developing and refining techniques to enhance targeted biopsy of the
      prostate for more than a decade, along with his colleagues at

      Jefferson, Edouard J.
      Trabulsi, M.D.
      , co-director of the Prostate Diagnostic Center
      and associate professor of urology,

      Flemming Forsberg,
      , a professor of Radiology,

      Barry Goldberg, M.D.
      , director of the Division of Diagnostic Ultrasound, and

      Leonard Gomella, M.D
      F.A.C.S., director for Clinical Affairs at the

      Kimmel Cancer Center
      at Jefferson
      , and Chair of the Department of Urology. Peter
      A. McCue, M.D., a professor in the Department of Pathology, Anatomy and
      Cell Biology at Jefferson, was also part of this study.

      Because prostate cancer often grows very slowly,
      some men, especially those who are older or have other serious health
      problems may never need treatment. Instead they may benefit from active
      surveillance where their cancers are carefully monitored with various
      tests to determine if the cancer is beginning to be more aggressive.

      “It stands to reason that the cost-benefit ratio
      for prostate cancer screening will improve if PSA screening is followed
      by a limited targeted biopsy based on contrast-enhanced ultrasound,”
      said Dr. Trabulsi. “This also means contrast-enhanced ultrasound can act
      as another monitoring tool for active surveillance in low-grade cancer
      patients, potentially preventing unwarranted treatments.”

      Links to More on Prostate Cancer in SeniorJournal.com

      Four New Drugs Will Change Prostate Cancer Care, Colorado Expert Says

      Hope this will lead to making prostate cancer a disease a patient is more likely to die with than from,
      By Garth Sundem, Feb. 16, 2012

      Researchers Find Possibility of Heart Disease Causing Prostate Cancer

      Duke researchers find evidence linking prostate cancer and coronary artery disease – Feb. 8, 2012

      Why Observing Prostate Cancer Gaining Ground On Surgery: NIH Panel Says Not Cancer

      Some think these tumors should be rebranded as something else, such as idle tumors

      By Richard Knox, NPRs Shots blog – Dec. 9, 2011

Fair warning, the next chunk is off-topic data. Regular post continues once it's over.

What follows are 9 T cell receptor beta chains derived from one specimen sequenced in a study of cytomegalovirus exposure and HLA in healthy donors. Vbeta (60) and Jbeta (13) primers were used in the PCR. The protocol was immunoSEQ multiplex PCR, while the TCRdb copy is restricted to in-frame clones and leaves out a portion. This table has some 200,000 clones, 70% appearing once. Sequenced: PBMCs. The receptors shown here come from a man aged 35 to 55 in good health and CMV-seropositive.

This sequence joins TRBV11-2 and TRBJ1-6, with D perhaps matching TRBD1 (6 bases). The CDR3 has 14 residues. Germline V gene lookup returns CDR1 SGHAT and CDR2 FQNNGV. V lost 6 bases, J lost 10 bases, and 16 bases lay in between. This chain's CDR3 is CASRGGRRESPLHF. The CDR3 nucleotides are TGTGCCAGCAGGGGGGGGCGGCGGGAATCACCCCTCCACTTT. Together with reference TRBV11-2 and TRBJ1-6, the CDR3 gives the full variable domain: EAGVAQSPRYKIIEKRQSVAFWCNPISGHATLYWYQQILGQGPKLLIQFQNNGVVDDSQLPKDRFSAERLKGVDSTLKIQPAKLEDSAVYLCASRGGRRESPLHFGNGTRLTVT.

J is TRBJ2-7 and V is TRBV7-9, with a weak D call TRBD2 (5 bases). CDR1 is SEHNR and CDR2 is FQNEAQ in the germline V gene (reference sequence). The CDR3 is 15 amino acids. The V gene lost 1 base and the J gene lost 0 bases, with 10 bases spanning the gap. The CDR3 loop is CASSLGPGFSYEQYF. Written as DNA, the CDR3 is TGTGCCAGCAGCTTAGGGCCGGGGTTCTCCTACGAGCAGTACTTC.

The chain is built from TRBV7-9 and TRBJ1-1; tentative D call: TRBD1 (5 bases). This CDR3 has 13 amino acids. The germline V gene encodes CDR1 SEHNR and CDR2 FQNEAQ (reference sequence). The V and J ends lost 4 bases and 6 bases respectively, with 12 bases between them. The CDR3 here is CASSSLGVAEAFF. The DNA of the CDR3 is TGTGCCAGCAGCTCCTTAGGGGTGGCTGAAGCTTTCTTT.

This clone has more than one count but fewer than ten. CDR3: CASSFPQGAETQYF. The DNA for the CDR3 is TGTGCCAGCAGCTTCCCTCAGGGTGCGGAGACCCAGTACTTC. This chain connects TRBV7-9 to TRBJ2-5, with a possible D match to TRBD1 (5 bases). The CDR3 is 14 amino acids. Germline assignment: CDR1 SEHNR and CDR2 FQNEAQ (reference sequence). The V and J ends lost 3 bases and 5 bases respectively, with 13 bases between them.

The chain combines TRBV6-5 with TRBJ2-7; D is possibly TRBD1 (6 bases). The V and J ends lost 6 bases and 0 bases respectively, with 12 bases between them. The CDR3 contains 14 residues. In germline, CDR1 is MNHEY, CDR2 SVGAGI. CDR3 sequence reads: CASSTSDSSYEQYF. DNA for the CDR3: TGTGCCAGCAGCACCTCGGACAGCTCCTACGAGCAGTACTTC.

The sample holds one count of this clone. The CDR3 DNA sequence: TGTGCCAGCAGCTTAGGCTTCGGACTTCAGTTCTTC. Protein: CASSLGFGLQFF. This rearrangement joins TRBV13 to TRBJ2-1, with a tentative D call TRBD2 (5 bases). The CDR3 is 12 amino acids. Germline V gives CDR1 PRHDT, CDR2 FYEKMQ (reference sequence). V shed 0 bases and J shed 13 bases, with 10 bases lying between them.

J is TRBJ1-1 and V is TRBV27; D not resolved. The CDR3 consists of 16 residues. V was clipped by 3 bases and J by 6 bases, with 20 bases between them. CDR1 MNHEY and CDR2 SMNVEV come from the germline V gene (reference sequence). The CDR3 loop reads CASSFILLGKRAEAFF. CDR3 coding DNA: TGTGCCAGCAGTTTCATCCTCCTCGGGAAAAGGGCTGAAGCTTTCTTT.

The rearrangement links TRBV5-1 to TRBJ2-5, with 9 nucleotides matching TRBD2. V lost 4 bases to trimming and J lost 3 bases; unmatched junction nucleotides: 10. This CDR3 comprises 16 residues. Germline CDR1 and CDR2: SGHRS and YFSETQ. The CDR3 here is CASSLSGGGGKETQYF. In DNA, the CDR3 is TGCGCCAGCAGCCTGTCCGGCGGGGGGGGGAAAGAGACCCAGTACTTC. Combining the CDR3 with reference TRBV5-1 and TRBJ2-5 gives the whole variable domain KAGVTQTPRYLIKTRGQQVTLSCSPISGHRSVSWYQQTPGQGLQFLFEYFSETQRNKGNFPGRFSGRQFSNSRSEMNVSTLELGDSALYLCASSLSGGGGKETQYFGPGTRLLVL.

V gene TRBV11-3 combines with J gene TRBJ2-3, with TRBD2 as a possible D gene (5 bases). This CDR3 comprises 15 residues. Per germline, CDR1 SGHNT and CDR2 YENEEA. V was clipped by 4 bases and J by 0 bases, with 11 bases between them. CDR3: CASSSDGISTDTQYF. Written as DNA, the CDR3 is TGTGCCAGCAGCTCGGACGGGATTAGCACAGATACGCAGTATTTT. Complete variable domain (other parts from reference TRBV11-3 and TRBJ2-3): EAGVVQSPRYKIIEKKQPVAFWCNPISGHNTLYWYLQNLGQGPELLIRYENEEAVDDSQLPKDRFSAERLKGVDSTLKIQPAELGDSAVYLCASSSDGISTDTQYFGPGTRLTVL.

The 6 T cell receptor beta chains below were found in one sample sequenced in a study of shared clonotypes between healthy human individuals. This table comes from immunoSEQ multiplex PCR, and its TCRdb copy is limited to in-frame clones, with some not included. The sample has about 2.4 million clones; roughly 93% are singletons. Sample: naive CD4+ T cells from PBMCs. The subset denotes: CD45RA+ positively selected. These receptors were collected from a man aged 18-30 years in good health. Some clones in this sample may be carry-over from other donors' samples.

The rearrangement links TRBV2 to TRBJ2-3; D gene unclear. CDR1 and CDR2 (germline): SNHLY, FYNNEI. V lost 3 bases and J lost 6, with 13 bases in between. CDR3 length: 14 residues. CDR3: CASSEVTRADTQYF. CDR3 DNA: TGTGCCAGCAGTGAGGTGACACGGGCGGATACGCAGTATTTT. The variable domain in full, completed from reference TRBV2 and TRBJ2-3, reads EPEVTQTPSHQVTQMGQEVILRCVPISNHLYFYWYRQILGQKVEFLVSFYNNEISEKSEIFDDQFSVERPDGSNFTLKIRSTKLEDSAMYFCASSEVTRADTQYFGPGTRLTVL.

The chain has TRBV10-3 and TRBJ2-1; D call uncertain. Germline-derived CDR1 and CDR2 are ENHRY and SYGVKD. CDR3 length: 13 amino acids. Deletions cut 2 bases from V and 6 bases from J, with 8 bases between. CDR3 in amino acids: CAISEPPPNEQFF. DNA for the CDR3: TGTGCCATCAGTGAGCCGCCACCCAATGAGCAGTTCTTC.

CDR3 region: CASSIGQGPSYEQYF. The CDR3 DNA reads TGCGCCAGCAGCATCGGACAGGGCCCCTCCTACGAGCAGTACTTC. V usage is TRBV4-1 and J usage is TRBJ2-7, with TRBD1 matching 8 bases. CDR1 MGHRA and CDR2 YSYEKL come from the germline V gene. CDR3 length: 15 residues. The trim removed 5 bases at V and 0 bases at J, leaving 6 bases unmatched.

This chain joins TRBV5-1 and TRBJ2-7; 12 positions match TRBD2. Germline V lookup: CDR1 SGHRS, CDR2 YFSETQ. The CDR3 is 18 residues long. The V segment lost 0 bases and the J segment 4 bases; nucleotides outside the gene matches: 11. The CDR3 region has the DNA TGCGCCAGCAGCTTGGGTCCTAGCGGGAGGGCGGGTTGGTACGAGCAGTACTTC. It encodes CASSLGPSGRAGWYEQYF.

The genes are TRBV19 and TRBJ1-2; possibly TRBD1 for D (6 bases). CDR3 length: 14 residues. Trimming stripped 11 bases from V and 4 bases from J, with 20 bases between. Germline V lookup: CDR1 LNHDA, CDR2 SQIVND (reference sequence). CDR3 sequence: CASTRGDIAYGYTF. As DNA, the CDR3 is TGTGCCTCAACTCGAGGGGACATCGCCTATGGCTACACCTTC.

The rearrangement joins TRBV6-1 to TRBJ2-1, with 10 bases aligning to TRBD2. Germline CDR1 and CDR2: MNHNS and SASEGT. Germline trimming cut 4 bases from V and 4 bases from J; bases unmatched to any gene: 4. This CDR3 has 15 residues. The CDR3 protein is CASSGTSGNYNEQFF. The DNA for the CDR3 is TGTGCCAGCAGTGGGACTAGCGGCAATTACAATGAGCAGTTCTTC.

Delay of Treatment for Low-Risk Prostate Cancer Gets Nod from NIH Panel

      Recommends active monitoring but details of strategies not determined, Dec. 8, 2011

      Cardiovascular Deaths Not Linked with ADT for Prostate Cancer but Lower All- Death Risk May Be

      Study should be ‘generally reassuring’ to most men with unfavorable-risk prostate cancer considering ADT, because it was
      associated with improved survival  – Dec. 7, 2011

      Prostate Cancer Patients Considering Suicide May Find Help in New Concept

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      Oct. 31, 2011

      Influential Panel Giving Thumbs Down To Routine PSA Test for Prostate Cancer

      See links to other comments and reports on this recommendation

      By Scott Hensley, NPR News,
      Oct. 10, 2011

      New Models Predict Likelihood of Erectile Function Return After
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      Problem still there but it helps men make better informed decisions with realistic expectations –
      watch video report

      Sept. 20, 2011

      New Surgery-Free Treatment for Enlarged Prostate
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      Prostatic artery embolization as effective as popular
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      Michigan researchers outline how to improve communication about the risk

      Sept. 20, 2011

      Concern Is Growing That the Elderly Get Too Many Medical Tests; Little Benefit

      Growing skepticism about widespread, routine screening for cancer and other ailments of people in their 70s, 80s and 90s

      By Sandra G. Boodman, Kaiser Health News

      Sept. 13, 2011

      Prostate Cancer Patients Live Much Longer with Hormone Therapy Added to Radiation

      graphs of prostate cancer cases and deaths 1987-2007 below story

      ADT therapy works well with intermediate grade cancer, not so well with low grade; only two grades tested in this trial

      July 15, 2011

      Medicare Bites Bullet to Cover Expensive Provenge,
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      also to continue expensive breast cancer drug, Avastin; Sipuleucel-T activates immune system to defend
      against prostate cancer; first approved autologus cellular immunotherapy

      July 1, 2011

      Cancer Death Rates Continue Decline That Began in
      Early 1930s Says Cancer Society

      Cancer Statistics 2011 shows among men the
      reduction in lung, prostate, and colorectal cancers is nearly 80% of
      decline; among women, almost 60% of decrease in breast and colorectal –
      see chances of seniors getting cancer –
      June 17, 2011

      Drug Approved to Treat Nail Fungus Found to Delay
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      Itraconzole slows prostate cancer progression but
      has potential of serious side effects –
      June 3, 2011

      Rising PSA
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      News study shows nearly 70 percent with rising PSA
      eventually get prostate cancer –
      May 18, 2011